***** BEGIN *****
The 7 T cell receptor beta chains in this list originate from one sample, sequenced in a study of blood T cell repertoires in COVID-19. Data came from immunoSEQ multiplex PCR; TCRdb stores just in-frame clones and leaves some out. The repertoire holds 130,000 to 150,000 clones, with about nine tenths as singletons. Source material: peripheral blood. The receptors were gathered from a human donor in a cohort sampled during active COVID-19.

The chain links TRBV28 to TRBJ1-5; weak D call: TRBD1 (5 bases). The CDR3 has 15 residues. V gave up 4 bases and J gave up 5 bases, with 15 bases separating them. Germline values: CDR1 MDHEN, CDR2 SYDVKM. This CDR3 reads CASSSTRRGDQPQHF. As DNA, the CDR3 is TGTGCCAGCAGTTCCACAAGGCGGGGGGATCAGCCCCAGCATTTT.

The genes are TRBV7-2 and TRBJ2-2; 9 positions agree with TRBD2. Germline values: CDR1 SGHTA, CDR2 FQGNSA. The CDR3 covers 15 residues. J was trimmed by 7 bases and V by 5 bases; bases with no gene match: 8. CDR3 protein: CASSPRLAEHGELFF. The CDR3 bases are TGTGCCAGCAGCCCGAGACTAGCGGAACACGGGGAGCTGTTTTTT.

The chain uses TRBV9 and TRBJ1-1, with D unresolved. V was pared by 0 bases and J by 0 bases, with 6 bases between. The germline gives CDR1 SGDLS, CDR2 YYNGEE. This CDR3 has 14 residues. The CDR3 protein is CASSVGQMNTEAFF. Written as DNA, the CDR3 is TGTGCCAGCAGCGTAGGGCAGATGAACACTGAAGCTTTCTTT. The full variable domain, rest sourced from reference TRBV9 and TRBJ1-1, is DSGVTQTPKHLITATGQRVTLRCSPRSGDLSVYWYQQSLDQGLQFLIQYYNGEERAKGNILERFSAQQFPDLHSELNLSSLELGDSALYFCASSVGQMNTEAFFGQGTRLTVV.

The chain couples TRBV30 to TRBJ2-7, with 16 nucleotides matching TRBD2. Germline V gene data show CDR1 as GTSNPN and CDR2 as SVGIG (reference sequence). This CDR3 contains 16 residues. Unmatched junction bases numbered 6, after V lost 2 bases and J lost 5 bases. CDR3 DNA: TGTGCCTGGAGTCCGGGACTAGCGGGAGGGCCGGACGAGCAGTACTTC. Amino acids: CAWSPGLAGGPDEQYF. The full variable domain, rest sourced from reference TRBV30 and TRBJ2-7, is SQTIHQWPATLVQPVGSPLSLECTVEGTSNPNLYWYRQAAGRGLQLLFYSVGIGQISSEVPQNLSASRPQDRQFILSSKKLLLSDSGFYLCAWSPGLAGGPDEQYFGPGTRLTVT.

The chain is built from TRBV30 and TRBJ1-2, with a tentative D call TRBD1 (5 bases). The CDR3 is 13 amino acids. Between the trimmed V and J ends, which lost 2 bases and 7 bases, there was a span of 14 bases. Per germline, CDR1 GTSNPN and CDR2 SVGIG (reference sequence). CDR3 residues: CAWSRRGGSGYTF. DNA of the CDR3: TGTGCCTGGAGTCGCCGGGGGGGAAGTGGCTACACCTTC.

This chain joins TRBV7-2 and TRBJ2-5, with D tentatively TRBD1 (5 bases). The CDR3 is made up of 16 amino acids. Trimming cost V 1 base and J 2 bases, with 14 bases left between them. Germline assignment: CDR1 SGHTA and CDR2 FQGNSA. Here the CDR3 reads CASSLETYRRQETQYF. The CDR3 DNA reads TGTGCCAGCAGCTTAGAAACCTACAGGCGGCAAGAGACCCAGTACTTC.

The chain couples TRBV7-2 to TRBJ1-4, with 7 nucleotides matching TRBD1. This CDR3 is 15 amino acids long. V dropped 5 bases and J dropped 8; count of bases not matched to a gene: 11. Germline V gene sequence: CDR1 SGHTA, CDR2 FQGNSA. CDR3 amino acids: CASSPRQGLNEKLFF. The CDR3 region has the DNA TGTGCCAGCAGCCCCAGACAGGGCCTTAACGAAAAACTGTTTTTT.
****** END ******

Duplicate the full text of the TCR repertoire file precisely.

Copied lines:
The 7 T cell receptor beta chains in this list originate from one sample, sequenced in a study of blood T cell repertoires in COVID-19. Data came from immunoSEQ multiplex PCR; TCRdb stores just in-frame clones and leaves some out. The repertoire holds 130,000 to 150,000 clones, with about nine tenths as singletons. Source material: peripheral blood. The receptors were gathered from a human donor in a cohort sampled during active COVID-19.

The chain links TRBV28 to TRBJ1-5; weak D call: TRBD1 (5 bases). The CDR3 has 15 residues. V gave up 4 bases and J gave up 5 bases, with 15 bases separating them. Germline values: CDR1 MDHEN, CDR2 SYDVKM. This CDR3 reads CASSSTRRGDQPQHF. As DNA, the CDR3 is TGTGCCAGCAGTTCCACAAGGCGGGGGGATCAGCCCCAGCATTTT.

The genes are TRBV7-2 and TRBJ2-2; 9 positions agree with TRBD2. Germline values: CDR1 SGHTA, CDR2 FQGNSA. The CDR3 covers 15 residues. J was trimmed by 7 bases and V by 5 bases; bases with no gene match: 8. CDR3 protein: CASSPRLAEHGELFF. The CDR3 bases are TGTGCCAGCAGCCCGAGACTAGCGGAACACGGGGAGCTGTTTTTT.

The chain uses TRBV9 and TRBJ1-1, with D unresolved. V was pared by 0 bases and J by 0 bases, with 6 bases between. The germline gives CDR1 SGDLS, CDR2 YYNGEE. This CDR3 has 14 residues. The CDR3 protein is CASSVGQMNTEAFF. Written as DNA, the CDR3 is TGTGCCAGCAGCGTAGGGCAGATGAACACTGAAGCTTTCTTT. The full variable domain, rest sourced from reference TRBV9 and TRBJ1-1, is DSGVTQTPKHLITATGQRVTLRCSPRSGDLSVYWYQQSLDQGLQFLIQYYNGEERAKGNILERFSAQQFPDLHSELNLSSLELGDSALYFCASSVGQMNTEAFFGQGTRLTVV.

The chain couples TRBV30 to TRBJ2-7, with 16 nucleotides matching TRBD2. Germline V gene data show CDR1 as GTSNPN and CDR2 as SVGIG (reference sequence). This CDR3 contains 16 residues. Unmatched junction bases numbered 6, after V lost 2 bases and J lost 5 bases. CDR3 DNA: TGTGCCTGGAGTCCGGGACTAGCGGGAGGGCCGGACGAGCAGTACTTC. Amino acids: CAWSPGLAGGPDEQYF. The full variable domain, rest sourced from reference TRBV30 and TRBJ2-7, is SQTIHQWPATLVQPVGSPLSLECTVEGTSNPNLYWYRQAAGRGLQLLFYSVGIGQISSEVPQNLSASRPQDRQFILSSKKLLLSDSGFYLCAWSPGLAGGPDEQYFGPGTRLTVT.

The chain is built from TRBV30 and TRBJ1-2, with a tentative D call TRBD1 (5 bases). The CDR3 is 13 amino acids. Between the trimmed V and J ends, which lost 2 bases and 7 bases, there was a span of 14 bases. Per germline, CDR1 GTSNPN and CDR2 SVGIG (reference sequence). CDR3 residues: CAWSRRGGSGYTF. DNA of the CDR3: TGTGCCTGGAGTCGCCGGGGGGGAAGTGGCTACACCTTC.

This chain joins TRBV7-2 and TRBJ2-5, with D tentatively TRBD1 (5 bases). The CDR3 is made up of 16 amino acids. Trimming cost V 1 base and J 2 bases, with 14 bases left between them. Germline assignment: CDR1 SGHTA and CDR2 FQGNSA. Here the CDR3 reads CASSLETYRRQETQYF. The CDR3 DNA reads TGTGCCAGCAGCTTAGAAACCTACAGGCGGCAAGAGACCCAGTACTTC.

The chain couples TRBV7-2 to TRBJ1-4, with 7 nucleotides matching TRBD1. This CDR3 is 15 amino acids long. V dropped 5 bases and J dropped 8; count of bases not matched to a gene: 11. Germline V gene sequence: CDR1 SGHTA, CDR2 FQGNSA. CDR3 amino acids: CASSPRQGLNEKLFF. The CDR3 region has the DNA TGTGCCAGCAGCCCCAGACAGGGCCTTAACGAAAAACTGTTTTTT.